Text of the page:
Also coenzymes like Q10 or PQQ or trace elements like iron, selenium and zinc are important for the function of your energy metabolism. Want to learn more about the individual micronutrients? In the blog article "Mitochondria - the power of your cells" you will find all information about micronutrients and mitochondria.
#5 Antioxidants and polyphenols - radical scavengers
Antioxidants are molecules that can neutralize free radicals produced primarily in your mitochondria. They are therefore radical scavengers. Particularly well-known radical scavengers are, for example, vitamin C and the fat-soluble vitamin E. Antioxidants help protect you from oxidative stress and are therefore important for your energy metabolism. Many plant substances can also have a potential antioxidant effect. This has been shown in a large number of studies, in which, for example, the well-known polyphenols curcumin6 and OPC7,8 were investigated.
Of course, exercise is also important for the health of your energy powerhouses. Playing sports and even simple exercise in the form of a walk will boost your metabolism and get your mitochondria to produce more energy. Did you know that your muscles contain a particularly large number of mitochondria because this is where a lot of energy needs to be available very quickly?
Exercise is therefore a true mitochondrial training - completely natural and simple!
#7 Good sleep
You should not ignore your sleep either! While you sleep, among other things, metabolic adjustments take place in your body. Scientists have found that sleep deprivation led to increased oxidative stress and enzymes that neutralize radicals were less active9. It was even shown that the mitochondria structure had changed6.
Are you sleeping enough? Do you want to sleep better? Then read our article with "10 tips for better sleep".
#8 Healthy diet - low in toxins and high in nutrients
Of course, healthy eating is, as always, the be-all and end-all. The most important thing is that you eat as little harmful substances as possible. So make more use of certified organic fruits and vegetables. Conventional foods are often sprayed and can therefore contain residues of pesticides and weed killers - and these can also potentially affect our mitochondria, according to at least several studies from 202110 and 202211.
So it's best to try organic vegetables and cook your own. That way you know exactly what's in your food.
Our micronutrient solutions
We have dedicated a category in our store to phytochemicals and mitochondria. Feel free to click through our products and find your suitable micronutrient support from MITOcare!
1 Cho, Y., Hong, N., Kim, K. W., Cho, S. J., Lee, M., Lee, Y. H., Lee, Y. H., Kang, E. S., Cha, B. S., & Lee, B. W. (2019). The Effectiveness of Intermittent Fasting to Reduce Body Mass Index and Glucose Metabolism: A Systematic Review and Meta-Analysis. Journal of clinical medicine, 8(10), 1645. https://doi.org/10.3390/jcm8101645.
2 Behrendt, T., Bielitzki, R., Behrens, M., Herold, F., & Schega, L. (2022). Effects of Intermittent Hypoxia-Hyperoxia on Performance- and Health-Related Outcomes in Humans: A Systematic Review. Sports medicine - open, 8(1), 70. https://doi.org/10.1186/s40798-022-00450-x.
3 Kurhaluk, N., Tkachenko, H., & Nosar, V. (2013). The effects of intermittent hypoxia training on mitochondrial oxygen consumption in rats exposed to skeletal unloading. Annals of clinical and laboratory science, 43(1), 54–63.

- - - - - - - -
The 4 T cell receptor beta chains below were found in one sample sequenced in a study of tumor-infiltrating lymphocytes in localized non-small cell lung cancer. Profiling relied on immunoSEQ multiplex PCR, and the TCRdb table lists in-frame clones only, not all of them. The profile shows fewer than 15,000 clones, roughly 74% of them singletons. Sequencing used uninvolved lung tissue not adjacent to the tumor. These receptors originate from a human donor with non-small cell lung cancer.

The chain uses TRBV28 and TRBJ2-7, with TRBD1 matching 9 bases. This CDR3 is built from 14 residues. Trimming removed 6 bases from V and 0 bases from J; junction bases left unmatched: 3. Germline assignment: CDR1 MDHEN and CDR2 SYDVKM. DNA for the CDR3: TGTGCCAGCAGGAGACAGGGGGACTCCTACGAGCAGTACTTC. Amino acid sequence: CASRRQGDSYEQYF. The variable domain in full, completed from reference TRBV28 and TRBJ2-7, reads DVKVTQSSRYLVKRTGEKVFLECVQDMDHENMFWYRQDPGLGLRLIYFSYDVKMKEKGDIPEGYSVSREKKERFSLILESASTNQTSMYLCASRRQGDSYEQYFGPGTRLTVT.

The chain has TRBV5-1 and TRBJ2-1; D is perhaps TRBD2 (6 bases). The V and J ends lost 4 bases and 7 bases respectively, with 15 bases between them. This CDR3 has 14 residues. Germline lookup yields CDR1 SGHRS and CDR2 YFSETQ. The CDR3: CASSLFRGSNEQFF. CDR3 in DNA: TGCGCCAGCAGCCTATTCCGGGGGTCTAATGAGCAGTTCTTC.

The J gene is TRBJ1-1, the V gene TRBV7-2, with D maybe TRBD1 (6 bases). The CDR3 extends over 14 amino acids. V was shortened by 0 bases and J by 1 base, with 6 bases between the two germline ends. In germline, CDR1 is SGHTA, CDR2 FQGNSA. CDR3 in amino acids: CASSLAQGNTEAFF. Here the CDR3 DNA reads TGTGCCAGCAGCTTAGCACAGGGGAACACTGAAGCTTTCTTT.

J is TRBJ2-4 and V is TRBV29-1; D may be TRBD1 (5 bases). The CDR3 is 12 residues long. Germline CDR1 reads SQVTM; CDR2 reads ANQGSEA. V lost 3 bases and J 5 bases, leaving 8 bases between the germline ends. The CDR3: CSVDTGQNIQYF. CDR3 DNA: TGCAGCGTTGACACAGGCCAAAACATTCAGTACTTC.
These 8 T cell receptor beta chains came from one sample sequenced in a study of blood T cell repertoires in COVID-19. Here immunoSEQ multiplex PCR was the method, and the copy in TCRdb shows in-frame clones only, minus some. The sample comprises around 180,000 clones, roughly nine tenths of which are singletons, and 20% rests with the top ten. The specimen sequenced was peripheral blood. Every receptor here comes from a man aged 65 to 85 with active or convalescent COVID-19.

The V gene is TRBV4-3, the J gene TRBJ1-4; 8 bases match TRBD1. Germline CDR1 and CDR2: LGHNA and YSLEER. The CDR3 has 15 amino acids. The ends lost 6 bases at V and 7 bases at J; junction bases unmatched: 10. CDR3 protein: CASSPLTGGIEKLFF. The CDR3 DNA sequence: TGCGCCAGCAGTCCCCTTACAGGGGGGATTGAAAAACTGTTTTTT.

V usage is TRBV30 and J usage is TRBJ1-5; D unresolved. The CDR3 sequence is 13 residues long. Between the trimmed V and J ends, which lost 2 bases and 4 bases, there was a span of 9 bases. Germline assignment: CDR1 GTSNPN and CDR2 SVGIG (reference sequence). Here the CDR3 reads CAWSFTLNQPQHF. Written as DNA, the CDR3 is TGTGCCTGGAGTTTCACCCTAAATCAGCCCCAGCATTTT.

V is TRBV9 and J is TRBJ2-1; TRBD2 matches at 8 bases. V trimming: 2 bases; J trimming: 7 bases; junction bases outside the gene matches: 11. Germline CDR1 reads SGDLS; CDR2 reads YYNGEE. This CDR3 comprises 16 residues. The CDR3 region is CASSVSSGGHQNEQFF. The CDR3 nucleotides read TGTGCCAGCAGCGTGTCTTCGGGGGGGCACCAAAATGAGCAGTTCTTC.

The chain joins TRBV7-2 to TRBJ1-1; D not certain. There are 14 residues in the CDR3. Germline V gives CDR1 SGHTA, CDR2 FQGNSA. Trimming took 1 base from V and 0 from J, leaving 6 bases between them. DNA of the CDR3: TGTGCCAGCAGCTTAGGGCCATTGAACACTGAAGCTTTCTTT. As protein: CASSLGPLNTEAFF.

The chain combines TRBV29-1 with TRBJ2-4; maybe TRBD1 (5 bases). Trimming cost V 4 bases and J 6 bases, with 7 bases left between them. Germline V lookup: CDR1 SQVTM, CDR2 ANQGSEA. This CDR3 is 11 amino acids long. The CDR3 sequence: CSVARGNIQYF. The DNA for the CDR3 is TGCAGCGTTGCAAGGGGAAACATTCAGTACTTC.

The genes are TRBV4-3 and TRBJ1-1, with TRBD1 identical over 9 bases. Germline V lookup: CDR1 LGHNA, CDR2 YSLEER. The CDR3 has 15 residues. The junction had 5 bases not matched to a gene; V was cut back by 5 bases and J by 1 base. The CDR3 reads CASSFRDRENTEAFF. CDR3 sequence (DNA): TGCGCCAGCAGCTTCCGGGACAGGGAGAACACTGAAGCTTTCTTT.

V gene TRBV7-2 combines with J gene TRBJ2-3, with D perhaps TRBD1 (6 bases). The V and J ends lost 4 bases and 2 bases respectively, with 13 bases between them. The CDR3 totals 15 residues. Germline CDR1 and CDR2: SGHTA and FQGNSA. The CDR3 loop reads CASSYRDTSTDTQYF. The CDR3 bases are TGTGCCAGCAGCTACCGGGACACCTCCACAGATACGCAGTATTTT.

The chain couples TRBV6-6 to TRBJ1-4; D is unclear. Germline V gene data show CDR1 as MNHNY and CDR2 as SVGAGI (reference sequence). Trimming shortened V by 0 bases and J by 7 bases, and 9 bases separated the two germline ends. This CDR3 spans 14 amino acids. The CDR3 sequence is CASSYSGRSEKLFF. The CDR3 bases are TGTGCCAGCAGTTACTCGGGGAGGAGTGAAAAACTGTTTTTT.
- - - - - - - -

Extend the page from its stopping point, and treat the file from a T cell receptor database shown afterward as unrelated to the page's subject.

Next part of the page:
4 Havenauskas, B. L., Man'kovs'ka, I. M., Nosar, V. I., Nazarenko, A. I., Bratus', L.V. (2004). Effect of intermittent hypoxic training on indices of adaptation to hypoxia in rats during physical exertion. Fiziolohichnyi Zhurnal, 50 (6), 32-42. PMID: 15732757.
5 Serebrovskaya, T. V., Nosar, V. I., Bratus, L. V., Gavenauskas, B. L., & Mankovska, I. M. (2013). Tissue oxygenation and mitochondrial respiration under different modes of intermittent hypoxia. High altitude medicine & biology, 14(3), 280–288. https://doi.org/10.1089/ham.2013.1012.
6 He, Y., Yue, Y., Zheng, X., Zhang, K., Chen, S., & Du, Z. (2015). Curcumin, inflammation, and chronic diseases: how are they linked?. Molecules (Basel, Switzerland), 20(5), 9183–9213. https://doi.org/10.3390/molecules20059183.
7 Shi, X., Shang, F., Zhang, Y., Wang, R., Jia, Y., & Li, K. (2020). Persimmon oligomeric proanthocyanidins alleviate ultraviolet B-induced skin damage by regulating oxidative stress and inflammatory responses. Free radical research, 54(10), 765–776. https://doi.org/10.1080/10715762.2020.1843651.
8 Ma, X., Wang, R., Yu, S., Lu, G., Yu, Y., & Jiang, C. (2020). Anti-Inflammatory Activity of Oligomeric Proanthocyanidins Via Inhibition of NF-κB and MAPK in LPS-Stimulated MAC-T Cells. Journal of microbiology and biotechnology, 30(10), 1458–1466. https://doi.org/10.4014/jmb.2006.06030.
9 Melhuish Beaupre, L. M., Brown, G. M., Braganza, N. A., Kennedy, J. L., & Gonçalves, V. F. (2022). Mitochondria's role in sleep: Novel insights from sleep deprivation and restriction studies. The world journal of biological psychiatry : the official journal of the World Federation of Societies of Biological Psychiatry, 23(1), 1–13. https://doi.org/10.1080/15622975.2021.1907723.
10 Ferramosca, A., Lorenzetti, S., Di Giacomo, M., Murrieri, F., Coppola, L., & Zara, V. (2021). Herbicides glyphosate and glufosinate ammonium negatively affect human sperm mitochondria respiration efficiency. Reproductive toxicology (Elmsford, N.Y.), 99, 48–55. https://doi.org/10.1016/j.reprotox.2020.11.011.
11 Strilbyska, O. M., Tsiumpala, S. A., Kozachyshyn, I. I., Strutynska, T., Burdyliuk, N., Lushchak, V. I., & Lushchak, O. (2022). The effects of low-toxic herbicide Roundup and glyphosate on mitochondria. EXCLI journal, 21, 183–196. https://doi.org/10.17179/excli2021-4478.